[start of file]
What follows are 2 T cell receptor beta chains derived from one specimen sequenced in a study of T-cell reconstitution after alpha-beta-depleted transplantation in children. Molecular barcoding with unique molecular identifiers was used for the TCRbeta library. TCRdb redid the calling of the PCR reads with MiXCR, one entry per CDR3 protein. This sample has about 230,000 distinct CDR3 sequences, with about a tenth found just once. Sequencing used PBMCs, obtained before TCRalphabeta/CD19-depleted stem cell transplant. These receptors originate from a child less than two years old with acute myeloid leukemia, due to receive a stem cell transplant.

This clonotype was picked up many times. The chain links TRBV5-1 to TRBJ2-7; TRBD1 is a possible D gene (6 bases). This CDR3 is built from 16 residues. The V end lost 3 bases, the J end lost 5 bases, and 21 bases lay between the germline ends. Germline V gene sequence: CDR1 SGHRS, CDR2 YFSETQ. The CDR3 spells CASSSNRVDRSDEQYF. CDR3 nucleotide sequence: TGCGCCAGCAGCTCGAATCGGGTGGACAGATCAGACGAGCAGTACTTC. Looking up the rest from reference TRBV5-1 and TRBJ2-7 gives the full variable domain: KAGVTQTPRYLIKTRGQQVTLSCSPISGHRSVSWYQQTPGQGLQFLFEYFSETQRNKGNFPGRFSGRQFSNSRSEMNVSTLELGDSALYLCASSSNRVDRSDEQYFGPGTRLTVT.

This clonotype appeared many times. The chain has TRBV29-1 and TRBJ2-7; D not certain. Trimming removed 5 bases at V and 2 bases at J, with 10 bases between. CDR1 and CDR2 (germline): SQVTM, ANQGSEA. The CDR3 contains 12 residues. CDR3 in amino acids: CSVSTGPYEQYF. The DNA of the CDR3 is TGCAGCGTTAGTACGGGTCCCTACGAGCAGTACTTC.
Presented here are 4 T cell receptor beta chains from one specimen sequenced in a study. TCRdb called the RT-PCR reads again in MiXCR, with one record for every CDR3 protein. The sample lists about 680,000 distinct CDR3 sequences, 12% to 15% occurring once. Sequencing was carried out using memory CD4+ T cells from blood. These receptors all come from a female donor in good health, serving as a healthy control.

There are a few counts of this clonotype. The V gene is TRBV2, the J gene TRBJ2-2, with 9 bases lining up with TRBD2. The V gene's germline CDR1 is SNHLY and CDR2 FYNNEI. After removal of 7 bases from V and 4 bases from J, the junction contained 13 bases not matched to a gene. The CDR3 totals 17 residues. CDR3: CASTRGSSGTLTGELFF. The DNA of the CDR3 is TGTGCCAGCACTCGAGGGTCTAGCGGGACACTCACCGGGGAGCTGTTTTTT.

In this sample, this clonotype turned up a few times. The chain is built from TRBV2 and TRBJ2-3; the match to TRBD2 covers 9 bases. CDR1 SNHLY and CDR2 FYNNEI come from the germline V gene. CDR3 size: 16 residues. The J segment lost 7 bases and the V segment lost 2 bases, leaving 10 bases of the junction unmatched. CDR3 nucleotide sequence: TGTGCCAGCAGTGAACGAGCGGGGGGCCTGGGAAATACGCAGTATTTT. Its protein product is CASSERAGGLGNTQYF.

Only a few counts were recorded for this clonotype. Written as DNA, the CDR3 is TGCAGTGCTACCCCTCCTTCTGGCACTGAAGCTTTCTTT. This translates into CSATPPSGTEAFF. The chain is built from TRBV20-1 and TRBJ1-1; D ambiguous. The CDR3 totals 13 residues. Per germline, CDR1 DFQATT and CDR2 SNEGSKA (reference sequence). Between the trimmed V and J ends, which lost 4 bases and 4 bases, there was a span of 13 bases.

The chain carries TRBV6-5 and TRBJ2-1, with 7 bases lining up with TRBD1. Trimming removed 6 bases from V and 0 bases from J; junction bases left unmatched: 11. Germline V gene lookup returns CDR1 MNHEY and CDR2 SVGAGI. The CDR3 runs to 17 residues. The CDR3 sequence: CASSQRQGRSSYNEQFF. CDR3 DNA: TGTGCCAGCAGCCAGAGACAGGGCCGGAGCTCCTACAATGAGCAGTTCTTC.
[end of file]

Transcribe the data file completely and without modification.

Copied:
What follows are 2 T cell receptor beta chains derived from one specimen sequenced in a study of T-cell reconstitution after alpha-beta-depleted transplantation in children. Molecular barcoding with unique molecular identifiers was used for the TCRbeta library. TCRdb redid the calling of the PCR reads with MiXCR, one entry per CDR3 protein. This sample has about 230,000 distinct CDR3 sequences, with about a tenth found just once. Sequencing used PBMCs, obtained before TCRalphabeta/CD19-depleted stem cell transplant. These receptors originate from a child less than two years old with acute myeloid leukemia, due to receive a stem cell transplant.

This clonotype was picked up many times. The chain links TRBV5-1 to TRBJ2-7; TRBD1 is a possible D gene (6 bases). This CDR3 is built from 16 residues. The V end lost 3 bases, the J end lost 5 bases, and 21 bases lay between the germline ends. Germline V gene sequence: CDR1 SGHRS, CDR2 YFSETQ. The CDR3 spells CASSSNRVDRSDEQYF. CDR3 nucleotide sequence: TGCGCCAGCAGCTCGAATCGGGTGGACAGATCAGACGAGCAGTACTTC. Looking up the rest from reference TRBV5-1 and TRBJ2-7 gives the full variable domain: KAGVTQTPRYLIKTRGQQVTLSCSPISGHRSVSWYQQTPGQGLQFLFEYFSETQRNKGNFPGRFSGRQFSNSRSEMNVSTLELGDSALYLCASSSNRVDRSDEQYFGPGTRLTVT.

This clonotype appeared many times. The chain has TRBV29-1 and TRBJ2-7; D not certain. Trimming removed 5 bases at V and 2 bases at J, with 10 bases between. CDR1 and CDR2 (germline): SQVTM, ANQGSEA. The CDR3 contains 12 residues. CDR3 in amino acids: CSVSTGPYEQYF. The DNA of the CDR3 is TGCAGCGTTAGTACGGGTCCCTACGAGCAGTACTTC.
Presented here are 4 T cell receptor beta chains from one specimen sequenced in a study. TCRdb called the RT-PCR reads again in MiXCR, with one record for every CDR3 protein. The sample lists about 680,000 distinct CDR3 sequences, 12% to 15% occurring once. Sequencing was carried out using memory CD4+ T cells from blood. These receptors all come from a female donor in good health, serving as a healthy control.

There are a few counts of this clonotype. The V gene is TRBV2, the J gene TRBJ2-2, with 9 bases lining up with TRBD2. The V gene's germline CDR1 is SNHLY and CDR2 FYNNEI. After removal of 7 bases from V and 4 bases from J, the junction contained 13 bases not matched to a gene. The CDR3 totals 17 residues. CDR3: CASTRGSSGTLTGELFF. The DNA of the CDR3 is TGTGCCAGCACTCGAGGGTCTAGCGGGACACTCACCGGGGAGCTGTTTTTT.

In this sample, this clonotype turned up a few times. The chain is built from TRBV2 and TRBJ2-3; the match to TRBD2 covers 9 bases. CDR1 SNHLY and CDR2 FYNNEI come from the germline V gene. CDR3 size: 16 residues. The J segment lost 7 bases and the V segment lost 2 bases, leaving 10 bases of the junction unmatched. CDR3 nucleotide sequence: TGTGCCAGCAGTGAACGAGCGGGGGGCCTGGGAAATACGCAGTATTTT. Its protein product is CASSERAGGLGNTQYF.

Only a few counts were recorded for this clonotype. Written as DNA, the CDR3 is TGCAGTGCTACCCCTCCTTCTGGCACTGAAGCTTTCTTT. This translates into CSATPPSGTEAFF. The chain is built from TRBV20-1 and TRBJ1-1; D ambiguous. The CDR3 totals 13 residues. Per germline, CDR1 DFQATT and CDR2 SNEGSKA (reference sequence). Between the trimmed V and J ends, which lost 4 bases and 4 bases, there was a span of 13 bases.

The chain carries TRBV6-5 and TRBJ2-1, with 7 bases lining up with TRBD1. Trimming removed 6 bases from V and 0 bases from J; junction bases left unmatched: 11. Germline V gene lookup returns CDR1 MNHEY and CDR2 SVGAGI. The CDR3 runs to 17 residues. The CDR3 sequence: CASSQRQGRSSYNEQFF. CDR3 DNA: TGTGCCAGCAGCCAGAGACAGGGCCGGAGCTCCTACAATGAGCAGTTCTTC.